And so House heads into Addie's room to tell her what's up. "I'm sorry. Addie, you're dying," he says. Well, at least he didn't call her "Assie." That seems like something he'd do. "Are you sure?" Mom asks, apparently forgetting about the whole heart attacks, kidney failure, and unknown head wound her daughter's already endured. While her parents cry, a strangely stoic Addie asks House how long she has. He tells her two days and starts to tell her that she has CFH deficiency. But she cuts him off, saying it doesn't really matter. House keeps trying to tell her about it, and she keeps telling him she doesn't want to hear about it. Meanwhile, her parents sob in the corner. House can't believe this; his entire being is focused on figuring out what's wrong with people, and here the girl is flying in the face of all that. He won't accept that. While Addie's parents hug their daughter, House asks Addie how she can be uninterested in something that's killing her. Mommy asks House to leave. "What's the point of living without curiosity?" House asks. I don't know. Ask the cat. Dad finally speaks up and orders House to leave, and Addie points out that House is smiling. "No, I'm not," House says. But the corners of his mouth are definitely turned upwards, and when House checks out his reflection, even he has to admit it. "Oh, God. I have to go," he says, cryptically.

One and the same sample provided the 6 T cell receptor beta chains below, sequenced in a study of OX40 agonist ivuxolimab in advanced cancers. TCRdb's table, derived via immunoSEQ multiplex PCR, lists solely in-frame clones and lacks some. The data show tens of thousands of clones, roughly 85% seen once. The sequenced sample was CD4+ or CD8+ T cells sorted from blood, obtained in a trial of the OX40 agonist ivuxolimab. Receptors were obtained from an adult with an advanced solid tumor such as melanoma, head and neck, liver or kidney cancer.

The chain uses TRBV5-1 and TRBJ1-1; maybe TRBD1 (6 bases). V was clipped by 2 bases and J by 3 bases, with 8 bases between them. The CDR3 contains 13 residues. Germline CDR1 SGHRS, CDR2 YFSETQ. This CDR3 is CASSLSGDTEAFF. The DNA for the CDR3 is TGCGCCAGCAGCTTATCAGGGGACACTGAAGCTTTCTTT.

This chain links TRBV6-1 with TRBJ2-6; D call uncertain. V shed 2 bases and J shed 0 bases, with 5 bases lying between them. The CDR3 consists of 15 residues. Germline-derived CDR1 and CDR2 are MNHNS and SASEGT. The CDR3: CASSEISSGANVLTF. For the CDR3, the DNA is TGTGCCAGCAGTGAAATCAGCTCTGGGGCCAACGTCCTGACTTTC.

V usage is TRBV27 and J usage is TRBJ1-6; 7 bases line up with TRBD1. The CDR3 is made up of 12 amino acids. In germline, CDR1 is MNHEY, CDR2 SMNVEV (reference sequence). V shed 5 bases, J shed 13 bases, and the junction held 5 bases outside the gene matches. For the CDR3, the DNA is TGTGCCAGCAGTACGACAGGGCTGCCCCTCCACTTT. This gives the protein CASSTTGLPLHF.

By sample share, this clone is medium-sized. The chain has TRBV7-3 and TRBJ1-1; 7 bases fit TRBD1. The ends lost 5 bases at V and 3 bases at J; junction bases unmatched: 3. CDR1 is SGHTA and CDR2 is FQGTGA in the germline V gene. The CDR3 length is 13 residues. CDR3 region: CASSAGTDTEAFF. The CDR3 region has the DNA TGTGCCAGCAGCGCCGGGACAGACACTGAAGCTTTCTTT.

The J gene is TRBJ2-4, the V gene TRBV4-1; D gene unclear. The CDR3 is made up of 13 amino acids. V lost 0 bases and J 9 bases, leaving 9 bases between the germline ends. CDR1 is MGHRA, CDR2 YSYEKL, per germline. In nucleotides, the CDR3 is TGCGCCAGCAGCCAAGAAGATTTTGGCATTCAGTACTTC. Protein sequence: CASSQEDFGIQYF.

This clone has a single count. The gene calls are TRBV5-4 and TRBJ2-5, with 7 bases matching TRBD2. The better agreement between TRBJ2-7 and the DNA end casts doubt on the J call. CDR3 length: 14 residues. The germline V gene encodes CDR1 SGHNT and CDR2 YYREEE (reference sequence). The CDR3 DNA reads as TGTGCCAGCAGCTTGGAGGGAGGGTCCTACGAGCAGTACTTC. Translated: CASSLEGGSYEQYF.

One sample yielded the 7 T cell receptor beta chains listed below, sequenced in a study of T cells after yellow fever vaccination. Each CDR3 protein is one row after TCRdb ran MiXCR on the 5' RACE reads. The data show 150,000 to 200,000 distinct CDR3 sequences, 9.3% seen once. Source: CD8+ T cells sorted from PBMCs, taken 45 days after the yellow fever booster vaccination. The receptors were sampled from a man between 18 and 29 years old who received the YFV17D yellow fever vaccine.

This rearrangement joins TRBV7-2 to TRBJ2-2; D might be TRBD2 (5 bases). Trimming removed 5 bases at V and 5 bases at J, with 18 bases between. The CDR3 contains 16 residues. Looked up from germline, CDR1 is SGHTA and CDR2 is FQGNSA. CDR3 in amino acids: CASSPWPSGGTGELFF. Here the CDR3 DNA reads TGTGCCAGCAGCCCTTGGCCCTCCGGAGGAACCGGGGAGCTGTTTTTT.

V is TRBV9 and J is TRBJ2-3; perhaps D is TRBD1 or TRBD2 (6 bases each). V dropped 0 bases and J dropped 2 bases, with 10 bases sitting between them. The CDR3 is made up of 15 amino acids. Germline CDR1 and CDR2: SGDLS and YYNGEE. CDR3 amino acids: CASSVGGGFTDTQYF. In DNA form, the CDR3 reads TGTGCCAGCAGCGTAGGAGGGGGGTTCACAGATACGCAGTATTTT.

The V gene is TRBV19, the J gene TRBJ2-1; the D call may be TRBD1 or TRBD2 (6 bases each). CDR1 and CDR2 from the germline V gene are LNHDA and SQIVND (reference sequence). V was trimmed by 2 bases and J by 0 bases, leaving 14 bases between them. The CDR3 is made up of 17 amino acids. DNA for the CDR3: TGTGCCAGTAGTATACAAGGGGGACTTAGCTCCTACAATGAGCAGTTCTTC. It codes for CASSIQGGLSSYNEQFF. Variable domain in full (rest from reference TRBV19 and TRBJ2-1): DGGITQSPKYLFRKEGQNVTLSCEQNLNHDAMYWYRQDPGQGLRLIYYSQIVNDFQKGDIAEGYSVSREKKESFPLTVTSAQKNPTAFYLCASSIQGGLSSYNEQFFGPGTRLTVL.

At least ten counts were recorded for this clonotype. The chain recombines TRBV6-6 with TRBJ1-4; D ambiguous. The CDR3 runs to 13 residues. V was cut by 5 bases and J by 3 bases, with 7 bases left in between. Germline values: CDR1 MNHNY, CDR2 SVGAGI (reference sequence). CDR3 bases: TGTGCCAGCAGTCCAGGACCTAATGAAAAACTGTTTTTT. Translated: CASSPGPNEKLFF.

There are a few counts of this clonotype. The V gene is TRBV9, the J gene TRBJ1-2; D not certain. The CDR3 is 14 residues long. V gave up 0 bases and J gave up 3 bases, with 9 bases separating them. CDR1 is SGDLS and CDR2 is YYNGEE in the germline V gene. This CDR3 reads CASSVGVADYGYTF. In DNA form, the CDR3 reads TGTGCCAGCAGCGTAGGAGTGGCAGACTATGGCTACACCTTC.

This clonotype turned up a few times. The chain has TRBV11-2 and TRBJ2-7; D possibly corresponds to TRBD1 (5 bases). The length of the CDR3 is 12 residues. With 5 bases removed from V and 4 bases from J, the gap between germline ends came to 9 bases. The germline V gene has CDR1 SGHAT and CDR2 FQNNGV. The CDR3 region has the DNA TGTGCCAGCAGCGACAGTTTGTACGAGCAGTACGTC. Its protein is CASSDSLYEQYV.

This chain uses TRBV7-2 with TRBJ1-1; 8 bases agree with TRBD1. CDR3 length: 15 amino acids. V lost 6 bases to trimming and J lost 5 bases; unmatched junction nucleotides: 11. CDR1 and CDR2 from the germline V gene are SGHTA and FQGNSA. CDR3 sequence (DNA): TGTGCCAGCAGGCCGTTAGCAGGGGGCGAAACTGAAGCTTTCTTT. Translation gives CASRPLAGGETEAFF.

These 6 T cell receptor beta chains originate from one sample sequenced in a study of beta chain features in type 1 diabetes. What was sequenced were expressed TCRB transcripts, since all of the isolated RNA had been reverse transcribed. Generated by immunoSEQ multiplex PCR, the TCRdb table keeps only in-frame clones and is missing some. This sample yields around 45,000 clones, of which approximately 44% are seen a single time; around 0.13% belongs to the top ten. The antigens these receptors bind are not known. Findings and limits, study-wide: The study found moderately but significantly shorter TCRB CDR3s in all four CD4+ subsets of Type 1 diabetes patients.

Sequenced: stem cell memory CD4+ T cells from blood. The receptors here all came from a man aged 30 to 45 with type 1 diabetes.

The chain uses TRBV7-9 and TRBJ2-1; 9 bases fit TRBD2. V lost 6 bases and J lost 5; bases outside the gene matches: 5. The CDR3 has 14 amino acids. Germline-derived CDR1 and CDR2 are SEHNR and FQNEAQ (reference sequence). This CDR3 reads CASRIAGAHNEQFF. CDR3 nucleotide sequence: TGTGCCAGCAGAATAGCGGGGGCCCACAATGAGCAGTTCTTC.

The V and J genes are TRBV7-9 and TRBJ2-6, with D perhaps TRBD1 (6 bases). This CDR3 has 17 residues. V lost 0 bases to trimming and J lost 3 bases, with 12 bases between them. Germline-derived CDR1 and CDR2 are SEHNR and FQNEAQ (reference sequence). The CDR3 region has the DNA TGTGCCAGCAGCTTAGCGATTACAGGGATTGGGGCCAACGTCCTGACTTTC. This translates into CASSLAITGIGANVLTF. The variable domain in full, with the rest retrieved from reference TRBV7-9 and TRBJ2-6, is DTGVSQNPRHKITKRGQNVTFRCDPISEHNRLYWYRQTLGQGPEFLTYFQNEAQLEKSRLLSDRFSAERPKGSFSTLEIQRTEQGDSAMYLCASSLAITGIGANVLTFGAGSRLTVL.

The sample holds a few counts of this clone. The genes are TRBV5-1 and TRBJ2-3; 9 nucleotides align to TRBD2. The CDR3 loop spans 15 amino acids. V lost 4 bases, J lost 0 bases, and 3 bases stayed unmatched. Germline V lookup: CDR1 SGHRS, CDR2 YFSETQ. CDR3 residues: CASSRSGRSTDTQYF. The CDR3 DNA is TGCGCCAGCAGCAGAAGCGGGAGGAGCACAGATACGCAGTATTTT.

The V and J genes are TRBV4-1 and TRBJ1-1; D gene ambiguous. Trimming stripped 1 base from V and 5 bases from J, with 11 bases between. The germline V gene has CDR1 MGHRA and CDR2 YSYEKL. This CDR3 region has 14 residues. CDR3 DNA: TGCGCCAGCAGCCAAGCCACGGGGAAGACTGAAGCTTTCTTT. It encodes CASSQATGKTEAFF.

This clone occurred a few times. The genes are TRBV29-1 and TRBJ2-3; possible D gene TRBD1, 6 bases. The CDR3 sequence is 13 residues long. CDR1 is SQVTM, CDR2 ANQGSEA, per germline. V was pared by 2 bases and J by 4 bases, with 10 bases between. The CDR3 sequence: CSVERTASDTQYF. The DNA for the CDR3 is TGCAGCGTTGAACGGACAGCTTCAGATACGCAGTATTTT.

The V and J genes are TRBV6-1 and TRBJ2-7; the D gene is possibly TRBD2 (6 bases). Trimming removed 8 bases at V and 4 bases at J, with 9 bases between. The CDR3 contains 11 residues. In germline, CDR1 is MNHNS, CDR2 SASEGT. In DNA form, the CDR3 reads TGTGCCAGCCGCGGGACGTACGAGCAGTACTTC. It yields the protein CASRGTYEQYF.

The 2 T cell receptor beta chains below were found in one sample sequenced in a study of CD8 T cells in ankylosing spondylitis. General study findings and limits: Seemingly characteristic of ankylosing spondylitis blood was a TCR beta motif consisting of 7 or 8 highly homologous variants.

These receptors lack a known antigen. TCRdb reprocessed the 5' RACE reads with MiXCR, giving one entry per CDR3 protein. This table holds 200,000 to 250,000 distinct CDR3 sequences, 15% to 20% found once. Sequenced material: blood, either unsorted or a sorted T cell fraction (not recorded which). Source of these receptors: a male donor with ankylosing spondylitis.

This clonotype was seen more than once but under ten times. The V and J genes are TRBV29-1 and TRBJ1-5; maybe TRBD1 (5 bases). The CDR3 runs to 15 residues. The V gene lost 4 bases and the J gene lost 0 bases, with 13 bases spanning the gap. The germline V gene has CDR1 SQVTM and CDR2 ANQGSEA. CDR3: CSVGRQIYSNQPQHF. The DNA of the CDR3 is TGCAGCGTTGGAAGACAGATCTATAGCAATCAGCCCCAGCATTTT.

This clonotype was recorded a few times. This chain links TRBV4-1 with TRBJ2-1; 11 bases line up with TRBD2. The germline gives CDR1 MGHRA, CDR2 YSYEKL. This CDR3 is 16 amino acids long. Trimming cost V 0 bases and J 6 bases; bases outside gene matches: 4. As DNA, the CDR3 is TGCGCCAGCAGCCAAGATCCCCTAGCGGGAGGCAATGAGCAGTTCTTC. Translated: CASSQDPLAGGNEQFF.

He heads into Wilson's office, where Wilson is lying on the couch in the dark trying to sleep off his amphetamine withdrawals. House ignores Wilson's pain and says that his patient just accused him of being happy. House says he wasn't happy, he was "hazy." And not because of Vicodin. He suspects that he was taking another drug unknowingly, and asks Wilson why he wouldn't give him any anti-depressants last night. He suspects Wilson didn't want House to double-dose, as Wilson had secretly been putting anti-depressants in House's coffee and has been for a few weeks now. Wilson points out that his awesome plan made House happier. House says he only seemed happy to some "moron" who didn't even care why she was dying. Meanwhile, I'm feeling a lot less sorry for Wilson for being dosed with speed now that I know he's been dosing House all this time. They both suck. Wilson thinks it's pretty impressive that even a dying girl noticed the change in House. House says this dying girl wasn't especially bummed out or anything, so it's not that special. And then he stops and has an epiphany. "Oh, God. I gotta go," he says, cheerfully.